The recent coming together of Essar, Reliance and Shell to file a case with the petroleum regulator against their state-run counterparts for selling fuel at below-cost prices is a significant move.
So far, the private oil marketers have been seeking, in vain, parity with the oil PSUs through executive fiat. They have repeatedly asked for the off-budget support, or oil bonds, that the latter get as part-compensation for selling fuels at controlled prices. Now, they have sought it under the specific law (PNGRB Act) that says the regulator must promote competition.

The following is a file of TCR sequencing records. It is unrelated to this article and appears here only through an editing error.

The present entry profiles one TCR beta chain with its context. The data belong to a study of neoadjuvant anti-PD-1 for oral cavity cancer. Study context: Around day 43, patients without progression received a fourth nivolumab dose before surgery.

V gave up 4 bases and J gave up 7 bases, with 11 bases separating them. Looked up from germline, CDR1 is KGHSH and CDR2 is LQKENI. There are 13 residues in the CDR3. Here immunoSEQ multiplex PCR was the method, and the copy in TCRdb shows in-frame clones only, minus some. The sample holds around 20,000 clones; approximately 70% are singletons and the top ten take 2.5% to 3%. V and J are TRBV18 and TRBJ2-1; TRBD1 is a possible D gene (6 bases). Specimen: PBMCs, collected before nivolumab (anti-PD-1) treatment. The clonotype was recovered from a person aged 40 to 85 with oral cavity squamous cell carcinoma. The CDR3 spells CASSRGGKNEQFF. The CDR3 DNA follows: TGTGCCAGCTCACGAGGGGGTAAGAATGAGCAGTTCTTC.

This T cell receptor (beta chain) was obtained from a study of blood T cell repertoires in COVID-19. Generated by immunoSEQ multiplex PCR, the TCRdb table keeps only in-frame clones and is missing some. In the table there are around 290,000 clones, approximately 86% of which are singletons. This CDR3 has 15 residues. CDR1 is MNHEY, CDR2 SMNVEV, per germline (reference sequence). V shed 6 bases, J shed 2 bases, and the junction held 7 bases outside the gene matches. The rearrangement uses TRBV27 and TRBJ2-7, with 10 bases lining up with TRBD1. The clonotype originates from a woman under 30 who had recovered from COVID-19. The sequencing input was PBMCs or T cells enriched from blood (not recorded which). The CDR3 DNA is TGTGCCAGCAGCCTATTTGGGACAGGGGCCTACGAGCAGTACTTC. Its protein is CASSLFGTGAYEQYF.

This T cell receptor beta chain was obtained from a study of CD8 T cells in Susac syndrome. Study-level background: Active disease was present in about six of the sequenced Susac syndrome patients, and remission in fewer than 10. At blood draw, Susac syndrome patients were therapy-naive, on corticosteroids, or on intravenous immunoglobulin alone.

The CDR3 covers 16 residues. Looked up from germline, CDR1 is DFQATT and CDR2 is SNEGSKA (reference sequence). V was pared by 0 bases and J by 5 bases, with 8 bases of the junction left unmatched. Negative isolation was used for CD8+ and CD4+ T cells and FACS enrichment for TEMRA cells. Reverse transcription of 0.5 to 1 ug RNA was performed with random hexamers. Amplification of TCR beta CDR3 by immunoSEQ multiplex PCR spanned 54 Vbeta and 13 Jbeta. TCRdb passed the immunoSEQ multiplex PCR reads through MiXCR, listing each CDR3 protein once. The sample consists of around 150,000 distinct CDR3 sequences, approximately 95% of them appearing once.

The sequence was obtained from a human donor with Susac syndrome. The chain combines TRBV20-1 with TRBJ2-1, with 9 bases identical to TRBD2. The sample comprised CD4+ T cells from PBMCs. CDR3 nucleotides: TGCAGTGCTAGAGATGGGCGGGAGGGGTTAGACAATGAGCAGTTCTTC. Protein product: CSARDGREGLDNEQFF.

But it makes no sense to accuse the oil PSUs—there’s no predatory pricing on their part. The problem is with the government’s abuse of dominant power. It opened up fuel retailing in 2002 but delivered a dud. Losses discourage private play. And given the quota raj in allotting PSU petrol pumps, consumers suffer poor competency as well as adulteration.